The poem was written in 1961, a year after the Berlin Wall had gone up and only 17 years after the end of the Second World War.
This sequence of black and white images is based on a poem by Nazim Hikhmet, “Things I didn’t know I loved”. Hikhmet, a Turkish Kurdish political activist, spent over 15 years of his life in prison and had to emigrate to escape political persecution. The poem is based on a train journey Hikhmet undertook from Prague to Berlin a year before he died. The Prague Berlin train would have passed through Dresden, and would have arrived in East Berlin.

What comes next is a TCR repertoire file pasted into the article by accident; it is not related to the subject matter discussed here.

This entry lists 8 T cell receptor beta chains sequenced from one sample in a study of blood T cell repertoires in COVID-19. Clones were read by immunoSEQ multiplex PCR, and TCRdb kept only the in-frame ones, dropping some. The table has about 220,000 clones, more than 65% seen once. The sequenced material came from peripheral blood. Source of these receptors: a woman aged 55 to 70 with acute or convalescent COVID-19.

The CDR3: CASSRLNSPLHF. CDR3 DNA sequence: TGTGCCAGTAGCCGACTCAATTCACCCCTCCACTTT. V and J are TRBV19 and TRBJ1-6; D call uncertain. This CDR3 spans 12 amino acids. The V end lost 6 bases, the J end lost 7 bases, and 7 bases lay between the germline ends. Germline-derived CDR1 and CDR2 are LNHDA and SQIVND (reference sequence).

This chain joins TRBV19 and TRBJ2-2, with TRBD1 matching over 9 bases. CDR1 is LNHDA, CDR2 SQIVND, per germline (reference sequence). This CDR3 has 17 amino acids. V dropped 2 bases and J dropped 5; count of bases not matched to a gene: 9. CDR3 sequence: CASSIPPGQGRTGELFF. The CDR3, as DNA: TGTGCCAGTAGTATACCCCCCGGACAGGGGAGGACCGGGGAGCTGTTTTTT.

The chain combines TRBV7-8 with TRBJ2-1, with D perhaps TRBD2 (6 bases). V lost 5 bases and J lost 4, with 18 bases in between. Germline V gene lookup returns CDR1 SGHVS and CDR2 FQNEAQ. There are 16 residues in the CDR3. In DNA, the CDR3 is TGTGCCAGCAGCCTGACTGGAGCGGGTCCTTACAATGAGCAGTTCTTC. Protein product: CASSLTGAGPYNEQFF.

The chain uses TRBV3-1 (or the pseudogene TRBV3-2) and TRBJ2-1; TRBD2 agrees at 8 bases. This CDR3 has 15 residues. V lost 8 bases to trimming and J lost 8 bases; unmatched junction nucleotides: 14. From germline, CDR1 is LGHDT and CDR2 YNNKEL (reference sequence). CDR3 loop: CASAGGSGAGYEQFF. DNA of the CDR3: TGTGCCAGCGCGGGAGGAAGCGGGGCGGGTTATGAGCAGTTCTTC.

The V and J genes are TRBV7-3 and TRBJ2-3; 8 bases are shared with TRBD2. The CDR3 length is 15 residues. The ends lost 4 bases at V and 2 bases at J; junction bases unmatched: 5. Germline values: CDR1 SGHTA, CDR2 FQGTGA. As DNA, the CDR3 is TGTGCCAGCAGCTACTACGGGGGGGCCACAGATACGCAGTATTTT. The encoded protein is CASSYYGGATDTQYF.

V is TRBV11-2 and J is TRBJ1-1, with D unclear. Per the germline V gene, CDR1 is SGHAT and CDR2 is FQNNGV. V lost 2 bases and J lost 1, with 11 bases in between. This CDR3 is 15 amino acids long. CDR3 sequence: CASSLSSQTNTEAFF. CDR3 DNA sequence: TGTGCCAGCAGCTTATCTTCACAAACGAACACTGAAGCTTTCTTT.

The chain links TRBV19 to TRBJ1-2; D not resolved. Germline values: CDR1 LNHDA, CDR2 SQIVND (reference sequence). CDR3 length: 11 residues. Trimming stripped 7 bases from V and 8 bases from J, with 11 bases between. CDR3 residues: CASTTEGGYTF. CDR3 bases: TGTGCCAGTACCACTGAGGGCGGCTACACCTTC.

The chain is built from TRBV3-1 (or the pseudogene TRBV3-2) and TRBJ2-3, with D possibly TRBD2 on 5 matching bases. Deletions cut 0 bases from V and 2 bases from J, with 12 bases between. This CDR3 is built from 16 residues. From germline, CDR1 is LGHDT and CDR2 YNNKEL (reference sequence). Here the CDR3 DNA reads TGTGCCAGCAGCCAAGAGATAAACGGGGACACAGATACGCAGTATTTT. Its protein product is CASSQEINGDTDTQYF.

The choice of extracts and the sequencing of images tells the story of someone remembering fragments of their life. The images are washed out at the edges and the sequencing suggest a journey that leads to destruction but ends in hope. Most of the images are extracts of photographs taken by the photographers Lee Miller, Richard Petersen and Friederich Seidenstuecker in Berlin and Dresden in 1946. The closing image, of a mother and son embracing, was taken by Miller in 1945 and pictures a mother and son separated during the war but reunited in a camp. There is one photo, of a young woman, which Julia found in an old photo album (dated 1935) bought in a charity shop. The album ends abruptly in 1935 and there are no clues as to the woman’s identity.